accepted system describing the level and the extent of injury based on a systematic motor and sensory examination of neurologic 
                             function. The following terminology has developed around classification of SCI:  
                                 •    Tetraplegia (replaced the term quadriplegia) ‐ Injury to the spinal cord in the cervical region with associated loss of muscle 
                                      strength in all 4 extremities  
                                 •    Paraplegia ‐ Injury in the spinal cord in the thoracic, lumbar, or sacral segments, including the cauda equina and conus 
                             SCI can be sustained through different mechanisms with the following three common abnormalities leading to tissue damage:  
                                  • Destruction from direct trauma  
                                  • Compression by bone fragments, hematoma, or disk material  
                                  • Ischemia from damage or impingement on the spinal arteries  
                             Edema could ensue subsequent to any of these types of damage. 
                             The Alberta Proposal speaks to 4000 Albertans; a number that clearly points to a relatively narrow definition and customer base. 

    SCI Community            People with SCI, their friends and families and the people who serve them. 
                             The SCI Rehabilitation and Quality of Life Services Continuum refers to all of the experiences, services and complications encountered 
     SCI Continuum 
                             by persons with SCI as they journey from point of injury or onset to full inclusion and citizenship.   See Attachment 3. 

           SCI TRP           Spinal Cord Injury Translation Research Program is a Canada‐wide knowledge network of experts in the field of SCI research who 
                             collaborate in order to strengthen the knowledge base of the field through translating breakthrough research findings into best 
                             practices that can be implemented on the population level to improve functional outcomes and quality of life for people with SCI. 
                             Provides administration and support to the Alberta SCI Solutions Alliance. 

          Solutions          Initiatives based on the unmet, priority needs of people with SCI that improve their quality of life.  Examples of innovative solutions are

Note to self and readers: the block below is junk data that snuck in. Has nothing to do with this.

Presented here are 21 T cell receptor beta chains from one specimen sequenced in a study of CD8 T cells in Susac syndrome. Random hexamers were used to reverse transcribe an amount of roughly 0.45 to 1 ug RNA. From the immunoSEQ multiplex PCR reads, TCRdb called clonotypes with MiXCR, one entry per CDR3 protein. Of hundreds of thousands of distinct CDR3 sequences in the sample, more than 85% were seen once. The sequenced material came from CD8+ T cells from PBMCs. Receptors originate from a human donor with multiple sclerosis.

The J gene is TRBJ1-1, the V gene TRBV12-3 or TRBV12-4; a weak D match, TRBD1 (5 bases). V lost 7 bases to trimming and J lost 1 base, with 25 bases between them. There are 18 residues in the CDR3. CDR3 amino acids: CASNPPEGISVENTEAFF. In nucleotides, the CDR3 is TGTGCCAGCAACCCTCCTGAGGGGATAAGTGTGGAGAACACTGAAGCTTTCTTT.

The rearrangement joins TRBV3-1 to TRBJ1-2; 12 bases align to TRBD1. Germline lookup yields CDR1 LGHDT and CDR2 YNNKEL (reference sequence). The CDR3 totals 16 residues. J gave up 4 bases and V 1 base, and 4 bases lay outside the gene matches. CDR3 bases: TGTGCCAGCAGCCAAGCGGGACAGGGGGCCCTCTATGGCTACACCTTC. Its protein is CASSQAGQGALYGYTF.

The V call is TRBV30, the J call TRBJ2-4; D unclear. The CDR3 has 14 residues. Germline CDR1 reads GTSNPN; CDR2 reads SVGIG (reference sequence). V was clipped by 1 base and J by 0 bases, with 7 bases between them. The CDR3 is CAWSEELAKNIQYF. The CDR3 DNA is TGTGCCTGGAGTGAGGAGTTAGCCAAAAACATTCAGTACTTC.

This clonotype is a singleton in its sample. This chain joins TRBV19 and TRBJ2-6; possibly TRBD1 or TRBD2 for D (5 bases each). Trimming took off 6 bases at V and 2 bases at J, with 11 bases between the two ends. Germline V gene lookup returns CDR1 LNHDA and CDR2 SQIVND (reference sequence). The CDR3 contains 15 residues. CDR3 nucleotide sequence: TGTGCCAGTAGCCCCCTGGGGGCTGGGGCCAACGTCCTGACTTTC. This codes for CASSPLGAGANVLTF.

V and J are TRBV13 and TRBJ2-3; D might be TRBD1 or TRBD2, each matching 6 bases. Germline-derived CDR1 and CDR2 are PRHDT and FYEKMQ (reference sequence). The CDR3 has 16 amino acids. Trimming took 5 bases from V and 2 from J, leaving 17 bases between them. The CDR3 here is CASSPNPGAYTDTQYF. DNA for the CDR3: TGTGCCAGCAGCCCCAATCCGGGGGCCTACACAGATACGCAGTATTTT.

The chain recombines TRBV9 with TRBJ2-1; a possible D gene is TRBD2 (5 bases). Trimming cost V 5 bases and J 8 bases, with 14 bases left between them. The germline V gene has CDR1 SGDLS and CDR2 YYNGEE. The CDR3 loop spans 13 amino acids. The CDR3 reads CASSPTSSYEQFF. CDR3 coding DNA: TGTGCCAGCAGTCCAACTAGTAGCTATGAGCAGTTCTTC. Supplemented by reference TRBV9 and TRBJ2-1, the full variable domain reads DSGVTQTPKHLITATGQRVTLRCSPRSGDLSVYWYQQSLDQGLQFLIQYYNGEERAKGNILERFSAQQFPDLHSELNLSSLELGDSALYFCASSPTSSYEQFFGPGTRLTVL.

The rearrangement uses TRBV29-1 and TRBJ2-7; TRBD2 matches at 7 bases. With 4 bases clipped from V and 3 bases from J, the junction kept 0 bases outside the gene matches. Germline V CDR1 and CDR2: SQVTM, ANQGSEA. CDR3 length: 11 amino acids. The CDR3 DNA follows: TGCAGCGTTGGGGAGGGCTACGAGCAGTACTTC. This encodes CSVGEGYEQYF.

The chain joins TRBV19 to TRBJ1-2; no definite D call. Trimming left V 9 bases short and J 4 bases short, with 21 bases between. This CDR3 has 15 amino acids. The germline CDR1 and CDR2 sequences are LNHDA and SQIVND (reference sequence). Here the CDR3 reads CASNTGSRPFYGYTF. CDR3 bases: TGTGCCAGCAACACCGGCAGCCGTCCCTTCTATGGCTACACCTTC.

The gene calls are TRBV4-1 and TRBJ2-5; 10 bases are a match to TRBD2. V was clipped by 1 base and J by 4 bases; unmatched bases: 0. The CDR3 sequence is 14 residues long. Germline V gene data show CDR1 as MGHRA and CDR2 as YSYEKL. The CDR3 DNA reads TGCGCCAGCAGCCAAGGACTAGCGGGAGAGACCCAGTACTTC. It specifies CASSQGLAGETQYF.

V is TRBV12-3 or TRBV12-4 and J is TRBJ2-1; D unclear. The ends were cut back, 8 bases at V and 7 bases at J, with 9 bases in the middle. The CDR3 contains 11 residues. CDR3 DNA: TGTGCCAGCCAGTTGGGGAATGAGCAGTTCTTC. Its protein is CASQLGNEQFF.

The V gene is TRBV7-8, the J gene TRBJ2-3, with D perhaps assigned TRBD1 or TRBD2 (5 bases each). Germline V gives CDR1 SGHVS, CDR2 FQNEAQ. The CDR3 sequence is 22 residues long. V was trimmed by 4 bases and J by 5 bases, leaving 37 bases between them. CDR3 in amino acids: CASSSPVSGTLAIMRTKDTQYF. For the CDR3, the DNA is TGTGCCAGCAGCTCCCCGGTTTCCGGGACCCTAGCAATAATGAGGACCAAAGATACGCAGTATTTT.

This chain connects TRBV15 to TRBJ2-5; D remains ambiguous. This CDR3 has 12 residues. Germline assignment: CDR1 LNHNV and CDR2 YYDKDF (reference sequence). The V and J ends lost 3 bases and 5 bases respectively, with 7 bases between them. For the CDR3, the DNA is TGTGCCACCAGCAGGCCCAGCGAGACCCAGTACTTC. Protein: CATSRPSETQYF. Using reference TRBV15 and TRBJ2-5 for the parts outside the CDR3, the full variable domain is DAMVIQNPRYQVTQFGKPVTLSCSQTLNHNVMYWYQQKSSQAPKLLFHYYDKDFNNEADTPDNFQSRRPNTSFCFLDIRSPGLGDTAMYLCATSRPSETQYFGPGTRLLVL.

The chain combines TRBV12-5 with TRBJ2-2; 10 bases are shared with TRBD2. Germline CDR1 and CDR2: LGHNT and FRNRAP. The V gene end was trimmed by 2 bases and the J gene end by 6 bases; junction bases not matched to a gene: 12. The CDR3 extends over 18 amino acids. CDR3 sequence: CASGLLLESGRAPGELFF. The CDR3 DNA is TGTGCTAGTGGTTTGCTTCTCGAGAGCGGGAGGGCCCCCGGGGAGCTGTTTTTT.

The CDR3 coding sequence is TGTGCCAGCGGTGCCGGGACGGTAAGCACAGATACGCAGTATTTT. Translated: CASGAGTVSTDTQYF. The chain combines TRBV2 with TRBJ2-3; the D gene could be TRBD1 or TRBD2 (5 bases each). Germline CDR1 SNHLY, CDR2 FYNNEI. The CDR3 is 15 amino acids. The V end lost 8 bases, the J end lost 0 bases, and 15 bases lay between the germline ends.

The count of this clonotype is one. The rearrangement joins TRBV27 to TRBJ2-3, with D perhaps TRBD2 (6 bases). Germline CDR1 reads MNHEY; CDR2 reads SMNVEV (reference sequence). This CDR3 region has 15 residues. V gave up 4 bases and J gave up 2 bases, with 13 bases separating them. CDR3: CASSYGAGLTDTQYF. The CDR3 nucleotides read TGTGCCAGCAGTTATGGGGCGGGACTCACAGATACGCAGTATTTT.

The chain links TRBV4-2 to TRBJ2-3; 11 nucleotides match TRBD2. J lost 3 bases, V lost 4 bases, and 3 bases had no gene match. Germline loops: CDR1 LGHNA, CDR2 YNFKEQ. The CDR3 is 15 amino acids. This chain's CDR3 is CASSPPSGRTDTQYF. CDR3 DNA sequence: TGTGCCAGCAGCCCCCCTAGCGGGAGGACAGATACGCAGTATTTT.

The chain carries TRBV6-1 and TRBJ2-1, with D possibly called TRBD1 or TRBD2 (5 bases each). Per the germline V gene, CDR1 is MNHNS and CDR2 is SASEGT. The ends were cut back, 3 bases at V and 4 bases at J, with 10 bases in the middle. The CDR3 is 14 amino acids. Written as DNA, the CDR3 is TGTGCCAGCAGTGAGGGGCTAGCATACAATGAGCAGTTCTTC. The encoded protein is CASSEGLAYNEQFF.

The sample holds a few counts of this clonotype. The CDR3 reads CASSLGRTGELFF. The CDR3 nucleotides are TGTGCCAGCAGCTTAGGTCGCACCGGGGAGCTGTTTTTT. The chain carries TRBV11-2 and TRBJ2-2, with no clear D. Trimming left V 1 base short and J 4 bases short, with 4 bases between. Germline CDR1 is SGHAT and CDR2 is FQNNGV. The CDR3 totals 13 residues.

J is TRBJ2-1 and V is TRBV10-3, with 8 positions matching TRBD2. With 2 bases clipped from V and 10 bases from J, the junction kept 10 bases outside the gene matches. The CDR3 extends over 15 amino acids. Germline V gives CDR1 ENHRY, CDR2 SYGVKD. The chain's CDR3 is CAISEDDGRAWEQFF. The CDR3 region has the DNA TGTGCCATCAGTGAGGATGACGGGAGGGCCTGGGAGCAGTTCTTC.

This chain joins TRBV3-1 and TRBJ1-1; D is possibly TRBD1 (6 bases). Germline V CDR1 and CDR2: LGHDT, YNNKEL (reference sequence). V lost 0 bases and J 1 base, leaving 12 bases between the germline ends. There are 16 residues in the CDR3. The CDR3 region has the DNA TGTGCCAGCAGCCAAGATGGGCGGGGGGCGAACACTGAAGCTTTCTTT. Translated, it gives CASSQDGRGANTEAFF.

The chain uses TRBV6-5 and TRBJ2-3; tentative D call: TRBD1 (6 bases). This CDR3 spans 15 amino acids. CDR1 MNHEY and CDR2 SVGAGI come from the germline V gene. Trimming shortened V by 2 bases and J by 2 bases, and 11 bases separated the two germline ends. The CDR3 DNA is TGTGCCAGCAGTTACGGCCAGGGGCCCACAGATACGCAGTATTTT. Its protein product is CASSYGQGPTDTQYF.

pilot/demonstration projects or trials that identify best practice, collaborative programs/initiatives and support for individual needs. 

Solutions Movement           A Canada‐wide collaboration of people with SCI, researchers and service providers committed to addressing priority needs through 
                             customized solutions for individuals, identification and validation of innovations, and translation of new knowledge into best practices. 

Appendix 3: Principles                                         
The following table illustrates the high degree of similarity in the values, beliefs and principles presented in various disability and SCI
policies, plans and strategies.
                                                                                       ADF – Alberta Disability Forum
AH&W – Alberta Health and Wellness                                                     ALACD – Active Living Alliance for Canadians with a Disability (Alberta)
S&CS – Seniors and Community Supports                                                  SCISN – SCI Solutions Network
CDM – Alberta’s Systems Approach to Chronic Disease Management                         SCISA – Alberta SCI Solutions Alliance
ADS – Alberta Disability Strategy (Premier’s Council on the Status of Persons          ASCICI - Alberta SCI Collaboration Initiative
with Disabilities)                                                                     CPA – CPA (Alberta) Strategic Plan
         Principle                  AH&W            S&CS        CDM       In Unison        ADS          ADF    ALACD       SCISN        SCISA        ASCICI       CPA 
Consumer focused                       Y              Y           Y             Y           Y                                 Y            Y             Y         Y 
                                    Patient        Citizen                             Determining                                                  Commit to 
                                  centered,       centered                               voice re.                                                    client